Food labels can make it easier for you to make healthy choices – if you know what you are looking for.
Food labels contain a lot of important information for shoppers. They inform us about the key ingredients in a food, the date it should be consumed by, whether the food contains any known allergens and how the food should be stored.
Food labels are particularly important for people with health conditions who may have specific nutritional requirements such as those with allergies, coeliac disease, diabetes, hypertension and heart disease.
What’s in a label?
All food labels in Australia must comply with the Food Standards Code (implemented by Food Standards Australia New Zealand (FSANZ)) and include the following:
Ingredients are listed in order of weight. The ingredient that weights the most is listed first and the smallest last. So if sugar, fat or salt is listed near the beginning of the ingredient list, it is likely the product contains a large quantity of this ingredient.
Nutrition panels provide information on specific nutrients and allow you to make comparisons between similar foods. The nutrients listed include energy (in kilojoules), fat (broken into saturated fat, trans fat, polyunsaturated fat and monounsaturated fat), total carbohydrate (broken into sugars and starch) and sodium (salt).
Information is given per 100g and per serve or portion. Be cautious when comparing products that provide information using serving size, as the manufacturer decides the serving sizes, which can vary widely between brands. You should always compare products using the 100g panel first, then consider how much you actually eat.
What to look for:
Not all fats are bad; however we do need to keep the intake of some types of fat reasonably low. Avoid saturated and trans fats, and aim for polyunsaturated or monounsaturated fats that include the important omega 3 fatty acids.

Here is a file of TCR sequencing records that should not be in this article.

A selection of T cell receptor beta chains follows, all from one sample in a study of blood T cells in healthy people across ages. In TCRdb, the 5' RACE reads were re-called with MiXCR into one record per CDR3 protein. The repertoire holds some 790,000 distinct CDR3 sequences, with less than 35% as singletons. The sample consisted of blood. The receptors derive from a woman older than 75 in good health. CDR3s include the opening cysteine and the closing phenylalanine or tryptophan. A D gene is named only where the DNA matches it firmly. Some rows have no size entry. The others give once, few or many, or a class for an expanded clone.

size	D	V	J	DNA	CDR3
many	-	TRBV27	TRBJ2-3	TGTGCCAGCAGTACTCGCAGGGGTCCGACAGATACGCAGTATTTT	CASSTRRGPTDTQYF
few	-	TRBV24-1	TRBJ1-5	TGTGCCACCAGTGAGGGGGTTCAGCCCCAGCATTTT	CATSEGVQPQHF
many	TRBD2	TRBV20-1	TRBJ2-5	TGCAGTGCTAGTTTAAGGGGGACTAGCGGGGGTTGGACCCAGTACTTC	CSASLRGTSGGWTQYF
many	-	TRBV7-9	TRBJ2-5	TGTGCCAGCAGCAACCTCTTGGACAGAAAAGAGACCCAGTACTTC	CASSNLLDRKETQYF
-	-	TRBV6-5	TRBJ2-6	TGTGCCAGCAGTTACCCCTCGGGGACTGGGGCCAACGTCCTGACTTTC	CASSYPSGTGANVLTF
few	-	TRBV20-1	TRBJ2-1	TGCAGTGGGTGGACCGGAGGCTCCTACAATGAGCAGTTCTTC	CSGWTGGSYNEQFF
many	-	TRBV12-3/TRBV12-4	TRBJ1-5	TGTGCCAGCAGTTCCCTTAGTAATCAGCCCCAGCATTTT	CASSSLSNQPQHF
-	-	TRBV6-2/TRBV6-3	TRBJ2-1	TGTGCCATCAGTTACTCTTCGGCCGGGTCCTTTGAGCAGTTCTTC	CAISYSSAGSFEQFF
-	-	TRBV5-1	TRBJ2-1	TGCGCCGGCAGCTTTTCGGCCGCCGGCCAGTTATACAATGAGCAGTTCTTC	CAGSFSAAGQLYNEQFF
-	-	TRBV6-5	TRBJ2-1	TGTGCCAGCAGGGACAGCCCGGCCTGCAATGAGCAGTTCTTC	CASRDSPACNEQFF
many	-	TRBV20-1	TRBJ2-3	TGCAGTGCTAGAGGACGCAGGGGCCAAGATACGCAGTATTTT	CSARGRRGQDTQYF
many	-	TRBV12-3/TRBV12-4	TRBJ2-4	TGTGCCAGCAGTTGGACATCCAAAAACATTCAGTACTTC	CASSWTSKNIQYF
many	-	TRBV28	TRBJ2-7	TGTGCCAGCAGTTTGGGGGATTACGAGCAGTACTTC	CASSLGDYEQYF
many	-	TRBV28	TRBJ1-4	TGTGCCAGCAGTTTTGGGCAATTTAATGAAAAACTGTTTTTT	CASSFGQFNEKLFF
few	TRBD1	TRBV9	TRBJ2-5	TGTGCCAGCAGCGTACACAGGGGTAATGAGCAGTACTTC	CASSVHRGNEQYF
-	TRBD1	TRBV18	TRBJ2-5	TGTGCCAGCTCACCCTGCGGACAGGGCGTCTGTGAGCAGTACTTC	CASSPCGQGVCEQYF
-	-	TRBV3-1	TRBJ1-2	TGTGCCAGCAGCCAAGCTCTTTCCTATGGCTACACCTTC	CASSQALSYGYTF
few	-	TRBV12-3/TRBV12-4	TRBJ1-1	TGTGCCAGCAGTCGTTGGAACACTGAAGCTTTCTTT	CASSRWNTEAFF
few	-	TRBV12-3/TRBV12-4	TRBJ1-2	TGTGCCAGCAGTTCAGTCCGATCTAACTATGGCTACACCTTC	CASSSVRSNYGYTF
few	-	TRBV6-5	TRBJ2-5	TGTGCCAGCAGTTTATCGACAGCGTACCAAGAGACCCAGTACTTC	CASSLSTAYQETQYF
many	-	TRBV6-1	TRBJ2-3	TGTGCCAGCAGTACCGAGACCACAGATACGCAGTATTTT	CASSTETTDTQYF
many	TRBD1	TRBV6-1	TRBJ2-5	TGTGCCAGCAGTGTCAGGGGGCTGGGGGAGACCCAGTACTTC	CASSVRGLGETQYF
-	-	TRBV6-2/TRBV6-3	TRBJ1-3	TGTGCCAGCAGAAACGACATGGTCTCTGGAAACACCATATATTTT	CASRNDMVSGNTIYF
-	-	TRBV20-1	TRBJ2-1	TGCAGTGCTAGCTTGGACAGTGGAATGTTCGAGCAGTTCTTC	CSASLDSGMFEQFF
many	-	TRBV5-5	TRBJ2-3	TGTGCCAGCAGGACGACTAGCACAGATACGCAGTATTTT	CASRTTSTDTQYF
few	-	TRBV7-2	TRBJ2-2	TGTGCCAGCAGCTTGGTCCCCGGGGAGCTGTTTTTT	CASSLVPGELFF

- 1 tsp of fat is approximately 5g, so if a label says 25g fat per serve, that is equal to about 5 tsp per serve
- low-fat products that are labelled light, lite, or fat free, are often high in sugar. Fat can be disguised in ingredient lists as animal fat, vegetable oil, coconut, copha, cream, diglycerides, monoglycerides, lard, mayonnaise, milk solids, palm oil, shortening or tallow
- Healthier options have less than 5g total fat per 100g (or 5-10g total fat per 100g if saturated fat is less than 1/2 total fat).
Total carbohydrate value includes both sugar and starch. The total sugar value comes from both natural and added sugar. Products such as milk, yoghurt or fruit are naturally higher in sugar but are still healthy (just watch out for added sugar).
- 5g sugar is equal to 1 tsp. If the label indicates 25g of sugar per serve then that is equal to 5 tsp of sugar per serve
- sugar may be listed as malt, malt extract, maltose, maltodextrines, dextrose, glucose, glucose syrup, raw sugar, fruit juice or fructose
- per 100g of food product, 15g of added sugar or more is a lot, 2g or less is a little
Salt is found naturally in some foods and many people add salt to their food however, the majority of our salt intake comes from processed foods.
- table salt, salt flakes, rock salt and sea salt are all equally high in sodium.
- per 100g of food product, 500mg of sodium (salt) or more is a lot, 120mg or less is a little
To increase your fibre intake, choose foods that are high in fibre; preferably wholegrain.
- in high fibre products, the ingredient list will contain words such as wholegrain, wheat or wholemeal flour, whole oats or bran
- ‘high fibre’ means the food must contain at least 3g of fibre per serve
- per 100g of food product, 10g of fibre or more is a lot, 2 g or less is a little
For more information about food labelling, see www.fsanz.com
Published with the permission of Jean Hailes for Women’s Health